What, then, of the second issue raised earlier? Dragon Ball has a storied history of creating characters people want to root for only to relegate them to the backseat of the plot and eventually out of the active story altogether. The Saiyans are clearly the center of the franchise’s solar system*, and their gravity keeps pulling in the lion’s share of screentime. A large part of this is the significance these characters hold in crucial battles; as Saiyans their pure strength exponentially increases when they recover. In no-rules, winner-take-all combat, the Saiyans’ ability to “quickly level up” and be viable opponents for world-destroying evil keeps them permanently in the narrative picture. An alternative explanation: Toriyama just thinks they’re pretty rad.
As I established, though, having the highest power level is no longer the most efficient means to achieving victory here. Thus, it’s possible for once-discarded members of the cast to now play a much more substantial role in the battles. If what I say above about screentime being doled out to capable fighters is true, then I believe audiences are in store for a greater variety than usual of characters playing important roles in the story. Episode 84 supports my argument. Barring a couple of exceptions, Kuririn has been featured remarkably little in Dragon Ball Super up until this episode. What is more, on the rare occasion he is involved, he struggles to overcome cowardice in the face of adversity. Yet, here he is in episode 84 going toe-to-toe with the universe’s strongest, and not only not getting embarrassed, but winning. He got an entire episode dedicated to him and his family! All because the combat formula has been altered.
Now I’m going to speculate a bit. At the end of episode 84, Goku realizes that he can’t approach this tournament like his previous battles. In fact, he believes if he does, then he will lose. Knowing Goku as we do, he’s going to want to train in order to compete with and surpass the other fighters in the Tournament of Power. The catch is: this training won’t be about increasing his power level (at least not directly about that). Instead, he should be honing different areas of his repertoire, different skills that will increase his chances of success. He will be training with completely different goals in mind and developing an altered approach, which–it seems reasonable to assume–will result in some drastically different fights.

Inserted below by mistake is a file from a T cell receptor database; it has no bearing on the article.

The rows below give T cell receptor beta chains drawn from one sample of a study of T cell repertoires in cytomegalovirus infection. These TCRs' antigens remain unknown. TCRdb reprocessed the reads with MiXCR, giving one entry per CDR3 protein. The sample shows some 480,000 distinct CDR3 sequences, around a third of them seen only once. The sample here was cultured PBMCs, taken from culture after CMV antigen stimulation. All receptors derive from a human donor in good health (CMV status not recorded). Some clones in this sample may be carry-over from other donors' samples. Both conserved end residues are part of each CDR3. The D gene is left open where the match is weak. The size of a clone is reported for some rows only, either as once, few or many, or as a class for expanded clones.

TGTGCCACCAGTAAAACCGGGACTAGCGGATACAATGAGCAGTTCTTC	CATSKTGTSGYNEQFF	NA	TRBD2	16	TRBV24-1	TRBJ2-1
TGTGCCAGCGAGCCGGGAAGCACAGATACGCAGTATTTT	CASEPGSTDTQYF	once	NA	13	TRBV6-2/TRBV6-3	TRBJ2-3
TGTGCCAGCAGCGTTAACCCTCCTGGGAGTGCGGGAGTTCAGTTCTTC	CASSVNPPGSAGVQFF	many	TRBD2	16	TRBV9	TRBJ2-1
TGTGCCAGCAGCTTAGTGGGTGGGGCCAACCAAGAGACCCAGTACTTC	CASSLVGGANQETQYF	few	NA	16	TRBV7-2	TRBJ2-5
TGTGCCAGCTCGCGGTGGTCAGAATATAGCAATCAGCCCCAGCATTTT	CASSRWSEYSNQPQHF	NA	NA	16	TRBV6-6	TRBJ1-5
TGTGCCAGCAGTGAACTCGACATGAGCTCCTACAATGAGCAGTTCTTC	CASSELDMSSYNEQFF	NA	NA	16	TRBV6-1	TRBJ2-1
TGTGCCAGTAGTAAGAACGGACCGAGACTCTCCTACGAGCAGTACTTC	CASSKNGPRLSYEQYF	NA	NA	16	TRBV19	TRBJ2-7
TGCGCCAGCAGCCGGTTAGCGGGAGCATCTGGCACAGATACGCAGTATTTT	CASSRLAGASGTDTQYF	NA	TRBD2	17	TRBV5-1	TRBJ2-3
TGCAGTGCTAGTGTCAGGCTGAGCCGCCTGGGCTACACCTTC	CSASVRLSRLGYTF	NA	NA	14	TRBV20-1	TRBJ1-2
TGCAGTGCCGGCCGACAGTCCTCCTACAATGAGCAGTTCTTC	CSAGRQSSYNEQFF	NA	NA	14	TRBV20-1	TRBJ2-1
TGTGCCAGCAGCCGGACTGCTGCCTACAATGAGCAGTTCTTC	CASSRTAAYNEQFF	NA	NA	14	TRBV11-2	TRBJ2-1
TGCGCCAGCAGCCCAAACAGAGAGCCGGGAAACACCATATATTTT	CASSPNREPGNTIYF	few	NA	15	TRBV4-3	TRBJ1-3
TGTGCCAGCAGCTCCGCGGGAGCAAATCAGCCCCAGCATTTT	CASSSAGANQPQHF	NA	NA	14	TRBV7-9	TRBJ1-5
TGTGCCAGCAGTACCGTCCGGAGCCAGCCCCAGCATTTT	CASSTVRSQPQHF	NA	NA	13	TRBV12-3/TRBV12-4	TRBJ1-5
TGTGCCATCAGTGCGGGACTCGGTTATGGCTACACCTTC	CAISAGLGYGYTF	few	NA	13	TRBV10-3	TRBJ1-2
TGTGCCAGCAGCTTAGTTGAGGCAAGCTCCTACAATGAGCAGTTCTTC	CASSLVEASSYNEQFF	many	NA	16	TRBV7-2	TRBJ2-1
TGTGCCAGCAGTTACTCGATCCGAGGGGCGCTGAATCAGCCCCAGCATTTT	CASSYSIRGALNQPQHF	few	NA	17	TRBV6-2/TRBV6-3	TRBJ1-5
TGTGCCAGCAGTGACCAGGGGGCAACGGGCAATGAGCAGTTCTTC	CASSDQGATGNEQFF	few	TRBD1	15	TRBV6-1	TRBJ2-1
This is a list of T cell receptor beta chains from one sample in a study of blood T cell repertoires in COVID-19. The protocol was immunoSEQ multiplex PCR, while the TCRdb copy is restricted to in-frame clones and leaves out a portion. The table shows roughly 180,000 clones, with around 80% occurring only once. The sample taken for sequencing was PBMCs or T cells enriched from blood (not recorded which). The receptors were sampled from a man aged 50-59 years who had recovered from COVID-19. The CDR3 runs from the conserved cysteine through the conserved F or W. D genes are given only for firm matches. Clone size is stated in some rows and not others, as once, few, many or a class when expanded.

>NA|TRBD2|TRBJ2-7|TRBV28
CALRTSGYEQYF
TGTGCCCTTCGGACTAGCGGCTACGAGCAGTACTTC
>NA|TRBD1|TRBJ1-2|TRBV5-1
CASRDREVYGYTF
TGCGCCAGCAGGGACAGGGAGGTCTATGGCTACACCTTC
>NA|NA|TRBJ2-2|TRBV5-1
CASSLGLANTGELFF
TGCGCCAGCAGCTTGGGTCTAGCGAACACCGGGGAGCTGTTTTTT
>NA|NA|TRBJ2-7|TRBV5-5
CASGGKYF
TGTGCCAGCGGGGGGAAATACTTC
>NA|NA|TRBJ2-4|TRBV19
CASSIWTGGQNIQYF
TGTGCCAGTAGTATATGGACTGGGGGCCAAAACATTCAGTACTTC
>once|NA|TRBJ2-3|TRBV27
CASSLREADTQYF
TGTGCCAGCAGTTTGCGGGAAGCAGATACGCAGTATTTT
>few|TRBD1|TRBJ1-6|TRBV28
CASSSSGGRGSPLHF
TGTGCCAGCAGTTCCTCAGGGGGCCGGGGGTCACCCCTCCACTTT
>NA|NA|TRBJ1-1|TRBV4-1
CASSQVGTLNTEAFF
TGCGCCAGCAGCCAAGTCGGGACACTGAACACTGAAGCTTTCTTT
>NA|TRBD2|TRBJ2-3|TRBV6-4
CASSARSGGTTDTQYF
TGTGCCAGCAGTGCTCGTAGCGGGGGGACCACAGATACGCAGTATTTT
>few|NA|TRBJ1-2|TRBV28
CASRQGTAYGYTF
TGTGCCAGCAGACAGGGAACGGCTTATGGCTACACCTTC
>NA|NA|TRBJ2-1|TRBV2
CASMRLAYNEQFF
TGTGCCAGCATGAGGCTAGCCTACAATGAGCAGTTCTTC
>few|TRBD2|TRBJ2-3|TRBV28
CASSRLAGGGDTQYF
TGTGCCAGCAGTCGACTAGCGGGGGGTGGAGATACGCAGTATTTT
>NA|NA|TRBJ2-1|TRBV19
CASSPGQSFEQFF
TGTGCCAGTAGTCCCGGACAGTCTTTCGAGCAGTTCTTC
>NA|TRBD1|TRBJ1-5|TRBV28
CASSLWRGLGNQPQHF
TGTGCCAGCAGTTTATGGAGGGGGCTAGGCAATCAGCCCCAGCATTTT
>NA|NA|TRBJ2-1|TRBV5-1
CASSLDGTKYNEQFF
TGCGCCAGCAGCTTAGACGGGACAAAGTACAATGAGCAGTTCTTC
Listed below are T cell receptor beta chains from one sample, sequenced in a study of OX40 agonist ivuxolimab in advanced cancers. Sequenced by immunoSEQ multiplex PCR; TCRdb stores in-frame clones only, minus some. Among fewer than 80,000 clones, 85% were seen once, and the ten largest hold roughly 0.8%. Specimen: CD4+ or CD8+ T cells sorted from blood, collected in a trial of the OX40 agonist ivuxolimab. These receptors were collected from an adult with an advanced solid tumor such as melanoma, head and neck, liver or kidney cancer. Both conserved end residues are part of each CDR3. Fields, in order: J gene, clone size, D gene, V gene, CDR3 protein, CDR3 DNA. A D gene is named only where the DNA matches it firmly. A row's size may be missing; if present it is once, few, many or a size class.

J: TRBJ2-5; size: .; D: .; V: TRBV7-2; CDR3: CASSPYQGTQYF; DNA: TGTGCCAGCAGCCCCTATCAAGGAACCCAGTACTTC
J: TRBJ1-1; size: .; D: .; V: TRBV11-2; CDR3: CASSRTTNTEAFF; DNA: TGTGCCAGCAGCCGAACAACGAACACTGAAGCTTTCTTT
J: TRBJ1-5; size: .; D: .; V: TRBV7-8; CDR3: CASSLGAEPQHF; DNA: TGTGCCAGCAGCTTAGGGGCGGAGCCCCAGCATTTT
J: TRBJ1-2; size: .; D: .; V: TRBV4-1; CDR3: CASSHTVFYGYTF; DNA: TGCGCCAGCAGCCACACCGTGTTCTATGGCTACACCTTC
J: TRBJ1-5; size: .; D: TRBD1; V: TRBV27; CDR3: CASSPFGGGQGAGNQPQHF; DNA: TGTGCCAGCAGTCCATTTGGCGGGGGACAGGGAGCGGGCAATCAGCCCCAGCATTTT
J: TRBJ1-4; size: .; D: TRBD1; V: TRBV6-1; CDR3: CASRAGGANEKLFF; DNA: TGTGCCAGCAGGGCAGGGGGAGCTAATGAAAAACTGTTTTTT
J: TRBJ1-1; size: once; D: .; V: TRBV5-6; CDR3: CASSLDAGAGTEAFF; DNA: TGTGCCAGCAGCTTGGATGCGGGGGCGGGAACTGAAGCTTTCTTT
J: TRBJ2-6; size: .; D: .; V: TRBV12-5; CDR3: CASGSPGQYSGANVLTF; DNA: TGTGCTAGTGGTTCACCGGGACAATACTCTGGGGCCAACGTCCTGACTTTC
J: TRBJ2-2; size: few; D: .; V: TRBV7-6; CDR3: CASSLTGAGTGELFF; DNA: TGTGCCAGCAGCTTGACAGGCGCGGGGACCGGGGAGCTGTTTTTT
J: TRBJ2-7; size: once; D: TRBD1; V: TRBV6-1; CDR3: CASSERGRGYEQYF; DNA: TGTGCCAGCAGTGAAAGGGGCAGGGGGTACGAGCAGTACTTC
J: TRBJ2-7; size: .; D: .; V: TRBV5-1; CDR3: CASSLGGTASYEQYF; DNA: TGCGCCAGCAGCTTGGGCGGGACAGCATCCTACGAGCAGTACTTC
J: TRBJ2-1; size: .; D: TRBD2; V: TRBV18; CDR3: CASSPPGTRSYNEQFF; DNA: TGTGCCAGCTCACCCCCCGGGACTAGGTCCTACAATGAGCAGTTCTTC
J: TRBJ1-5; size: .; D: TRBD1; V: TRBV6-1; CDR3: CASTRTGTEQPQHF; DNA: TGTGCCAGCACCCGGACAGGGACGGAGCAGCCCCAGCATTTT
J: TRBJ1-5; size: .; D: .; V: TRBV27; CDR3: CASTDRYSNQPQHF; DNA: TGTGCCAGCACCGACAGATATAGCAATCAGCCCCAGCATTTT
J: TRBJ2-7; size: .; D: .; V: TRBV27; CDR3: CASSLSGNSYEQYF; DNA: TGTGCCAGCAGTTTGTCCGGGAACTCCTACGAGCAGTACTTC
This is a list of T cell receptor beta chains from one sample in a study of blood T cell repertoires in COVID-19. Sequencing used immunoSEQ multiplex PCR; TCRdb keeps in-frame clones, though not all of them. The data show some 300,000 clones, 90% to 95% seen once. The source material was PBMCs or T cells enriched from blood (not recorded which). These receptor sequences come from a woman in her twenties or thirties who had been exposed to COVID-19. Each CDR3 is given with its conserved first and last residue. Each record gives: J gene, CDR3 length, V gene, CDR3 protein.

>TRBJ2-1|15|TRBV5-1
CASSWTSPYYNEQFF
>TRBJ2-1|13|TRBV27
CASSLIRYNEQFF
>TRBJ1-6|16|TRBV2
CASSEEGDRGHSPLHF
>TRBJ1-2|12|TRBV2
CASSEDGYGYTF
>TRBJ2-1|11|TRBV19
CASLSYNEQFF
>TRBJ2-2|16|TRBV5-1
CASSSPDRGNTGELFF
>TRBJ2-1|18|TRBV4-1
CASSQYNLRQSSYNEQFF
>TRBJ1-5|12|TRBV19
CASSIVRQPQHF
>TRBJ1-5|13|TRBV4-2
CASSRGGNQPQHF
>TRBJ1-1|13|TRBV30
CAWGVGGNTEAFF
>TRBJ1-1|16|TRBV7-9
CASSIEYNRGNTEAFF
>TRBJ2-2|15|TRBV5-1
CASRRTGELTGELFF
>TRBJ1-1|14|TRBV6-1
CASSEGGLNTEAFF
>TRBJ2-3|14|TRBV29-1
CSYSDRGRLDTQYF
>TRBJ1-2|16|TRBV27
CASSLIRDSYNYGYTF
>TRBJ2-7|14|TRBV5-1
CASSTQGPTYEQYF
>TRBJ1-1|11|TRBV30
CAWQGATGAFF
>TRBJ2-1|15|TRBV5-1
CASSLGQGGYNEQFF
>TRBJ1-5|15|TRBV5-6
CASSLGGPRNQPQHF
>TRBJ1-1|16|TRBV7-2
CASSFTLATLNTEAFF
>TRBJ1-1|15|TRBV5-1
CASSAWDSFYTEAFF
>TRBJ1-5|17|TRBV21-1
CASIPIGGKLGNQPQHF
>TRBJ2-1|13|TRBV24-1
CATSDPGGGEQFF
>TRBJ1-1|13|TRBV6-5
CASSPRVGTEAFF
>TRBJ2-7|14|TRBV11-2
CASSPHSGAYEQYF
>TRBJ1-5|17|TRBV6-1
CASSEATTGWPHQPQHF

Even those who are its most zealous supporters will acknowledge that Dragon Ball has never been perfect. Fun, likable characters will get left behind, and the characters that remain in the spotlight participate in fights whose rhythm and structure is both simple and unchanging. These issues buttress each other in such a way that some fans became frustrated and moved on from the series. Episode 84 of Dragon Ball Super represents the promise that the franchise is finally addressing these matters. The Tournament of Power portends a fundamental shift for the nature of the show’s combat and everything surrounding it. The non-Saiyan cast are now viable fighters, as Kuririn demonstrates, because the tried-and-true “Saiyan way” of overcoming challenges is counterproductive to success in the competition. More of the cast will be getting more non-comedic screentime than any time in Super so far. This shakeup could possibly lead to some permanent changes for the series in terms of combat mechanics and structure, as well. Whatever the future holds, lapsed Dragon Ball fans take heart, this episode is for you.
*Though the half-Saiyan, half-Earthling characters have mostly gotten short shrift up to this point in Super